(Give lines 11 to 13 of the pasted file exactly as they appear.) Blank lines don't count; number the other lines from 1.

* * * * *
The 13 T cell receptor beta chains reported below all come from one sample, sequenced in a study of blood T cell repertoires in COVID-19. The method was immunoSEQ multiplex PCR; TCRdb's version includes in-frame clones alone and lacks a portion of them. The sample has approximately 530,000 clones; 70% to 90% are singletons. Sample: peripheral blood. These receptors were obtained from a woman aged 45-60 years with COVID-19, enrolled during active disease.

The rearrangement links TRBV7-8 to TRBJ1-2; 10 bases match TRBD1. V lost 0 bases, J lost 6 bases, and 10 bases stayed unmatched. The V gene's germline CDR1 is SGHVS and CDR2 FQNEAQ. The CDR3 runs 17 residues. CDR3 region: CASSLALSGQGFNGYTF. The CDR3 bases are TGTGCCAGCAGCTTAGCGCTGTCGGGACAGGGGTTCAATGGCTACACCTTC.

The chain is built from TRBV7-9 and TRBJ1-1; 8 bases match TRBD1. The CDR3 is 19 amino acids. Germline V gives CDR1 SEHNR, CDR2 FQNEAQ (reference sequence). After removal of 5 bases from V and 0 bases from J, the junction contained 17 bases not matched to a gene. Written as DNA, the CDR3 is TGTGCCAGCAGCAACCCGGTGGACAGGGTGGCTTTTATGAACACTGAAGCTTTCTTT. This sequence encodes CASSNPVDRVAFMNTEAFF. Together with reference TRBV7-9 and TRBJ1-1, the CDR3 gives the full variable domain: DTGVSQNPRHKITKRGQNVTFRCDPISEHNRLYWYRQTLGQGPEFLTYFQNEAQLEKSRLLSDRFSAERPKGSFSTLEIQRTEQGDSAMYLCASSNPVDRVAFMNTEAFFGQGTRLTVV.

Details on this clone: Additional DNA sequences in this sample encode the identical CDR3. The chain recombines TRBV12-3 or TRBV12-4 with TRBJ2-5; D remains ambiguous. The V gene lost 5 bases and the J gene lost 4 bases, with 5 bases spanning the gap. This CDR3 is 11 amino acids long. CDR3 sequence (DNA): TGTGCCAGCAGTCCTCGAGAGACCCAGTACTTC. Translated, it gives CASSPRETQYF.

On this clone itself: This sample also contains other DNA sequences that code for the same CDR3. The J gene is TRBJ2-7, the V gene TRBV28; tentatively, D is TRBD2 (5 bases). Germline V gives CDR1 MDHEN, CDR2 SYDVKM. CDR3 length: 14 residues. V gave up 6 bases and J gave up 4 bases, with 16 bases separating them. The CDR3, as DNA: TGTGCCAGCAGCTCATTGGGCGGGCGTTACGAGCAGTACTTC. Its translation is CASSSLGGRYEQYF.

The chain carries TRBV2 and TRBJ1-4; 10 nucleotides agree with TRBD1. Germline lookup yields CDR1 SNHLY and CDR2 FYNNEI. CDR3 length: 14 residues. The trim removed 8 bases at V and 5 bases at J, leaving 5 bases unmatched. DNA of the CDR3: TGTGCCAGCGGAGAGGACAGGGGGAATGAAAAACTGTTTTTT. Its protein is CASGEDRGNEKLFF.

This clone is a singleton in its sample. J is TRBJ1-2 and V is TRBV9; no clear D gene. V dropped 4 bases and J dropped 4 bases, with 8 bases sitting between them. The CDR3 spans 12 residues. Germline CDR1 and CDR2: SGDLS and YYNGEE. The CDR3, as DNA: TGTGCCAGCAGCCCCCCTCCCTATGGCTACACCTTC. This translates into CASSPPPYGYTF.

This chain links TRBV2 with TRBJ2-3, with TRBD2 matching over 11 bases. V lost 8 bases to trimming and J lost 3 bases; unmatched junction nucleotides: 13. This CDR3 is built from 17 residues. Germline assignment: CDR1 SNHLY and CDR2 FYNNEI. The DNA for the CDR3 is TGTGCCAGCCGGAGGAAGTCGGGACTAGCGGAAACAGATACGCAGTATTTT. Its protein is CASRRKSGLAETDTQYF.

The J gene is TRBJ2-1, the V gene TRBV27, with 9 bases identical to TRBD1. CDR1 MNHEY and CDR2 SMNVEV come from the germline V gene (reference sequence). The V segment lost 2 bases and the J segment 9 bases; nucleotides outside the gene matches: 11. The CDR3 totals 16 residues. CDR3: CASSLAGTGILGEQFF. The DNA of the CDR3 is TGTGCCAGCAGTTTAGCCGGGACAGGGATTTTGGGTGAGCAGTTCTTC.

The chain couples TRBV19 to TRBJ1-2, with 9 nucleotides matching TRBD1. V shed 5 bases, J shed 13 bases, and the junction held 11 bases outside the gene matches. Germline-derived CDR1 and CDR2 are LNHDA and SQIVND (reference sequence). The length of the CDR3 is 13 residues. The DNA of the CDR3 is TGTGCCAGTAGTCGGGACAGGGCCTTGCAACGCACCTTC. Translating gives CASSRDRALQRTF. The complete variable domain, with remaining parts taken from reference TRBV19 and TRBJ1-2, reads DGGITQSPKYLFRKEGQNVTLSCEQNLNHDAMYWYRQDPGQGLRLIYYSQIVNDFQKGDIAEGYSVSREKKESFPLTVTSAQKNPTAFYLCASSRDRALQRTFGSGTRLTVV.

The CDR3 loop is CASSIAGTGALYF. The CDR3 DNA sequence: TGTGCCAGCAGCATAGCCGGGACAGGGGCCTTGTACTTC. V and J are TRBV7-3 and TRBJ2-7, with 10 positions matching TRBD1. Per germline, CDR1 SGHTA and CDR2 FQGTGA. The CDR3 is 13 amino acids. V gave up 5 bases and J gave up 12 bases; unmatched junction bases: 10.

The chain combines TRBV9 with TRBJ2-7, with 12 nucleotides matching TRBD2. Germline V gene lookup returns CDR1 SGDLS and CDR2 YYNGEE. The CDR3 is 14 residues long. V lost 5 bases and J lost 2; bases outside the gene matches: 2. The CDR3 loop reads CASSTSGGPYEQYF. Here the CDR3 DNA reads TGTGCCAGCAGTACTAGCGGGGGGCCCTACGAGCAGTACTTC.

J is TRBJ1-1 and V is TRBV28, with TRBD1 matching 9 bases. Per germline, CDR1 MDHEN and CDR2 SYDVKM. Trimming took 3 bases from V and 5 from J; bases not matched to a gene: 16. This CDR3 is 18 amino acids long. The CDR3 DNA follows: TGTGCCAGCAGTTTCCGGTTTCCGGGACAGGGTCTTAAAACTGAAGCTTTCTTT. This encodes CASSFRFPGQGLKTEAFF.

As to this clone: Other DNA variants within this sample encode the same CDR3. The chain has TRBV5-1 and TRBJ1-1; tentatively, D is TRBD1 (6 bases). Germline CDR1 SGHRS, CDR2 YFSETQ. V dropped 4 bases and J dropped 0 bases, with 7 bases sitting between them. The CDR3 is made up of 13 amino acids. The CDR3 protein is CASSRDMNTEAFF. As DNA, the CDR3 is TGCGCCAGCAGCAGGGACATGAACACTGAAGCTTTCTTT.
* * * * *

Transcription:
The CDR3 loop is CASSIAGTGALYF. The CDR3 DNA sequence: TGTGCCAGCAGCATAGCCGGGACAGGGGCCTTGTACTTC. V and J are TRBV7-3 and TRBJ2-7, with 10 positions matching TRBD1. Per germline, CDR1 SGHTA and CDR2 FQGTGA. The CDR3 is 13 amino acids. V gave up 5 bases and J gave up 12 bases; unmatched junction bases: 10.

The chain combines TRBV9 with TRBJ2-7, with 12 nucleotides matching TRBD2. Germline V gene lookup returns CDR1 SGDLS and CDR2 YYNGEE. The CDR3 is 14 residues long. V lost 5 bases and J lost 2; bases outside the gene matches: 2. The CDR3 loop reads CASSTSGGPYEQYF. Here the CDR3 DNA reads TGTGCCAGCAGTACTAGCGGGGGGCCCTACGAGCAGTACTTC.

J is TRBJ1-1 and V is TRBV28, with TRBD1 matching 9 bases. Per germline, CDR1 MDHEN and CDR2 SYDVKM. Trimming took 3 bases from V and 5 from J; bases not matched to a gene: 16. This CDR3 is 18 amino acids long. The CDR3 DNA follows: TGTGCCAGCAGTTTCCGGTTTCCGGGACAGGGTCTTAAAACTGAAGCTTTCTTT. This encodes CASSFRFPGQGLKTEAFF.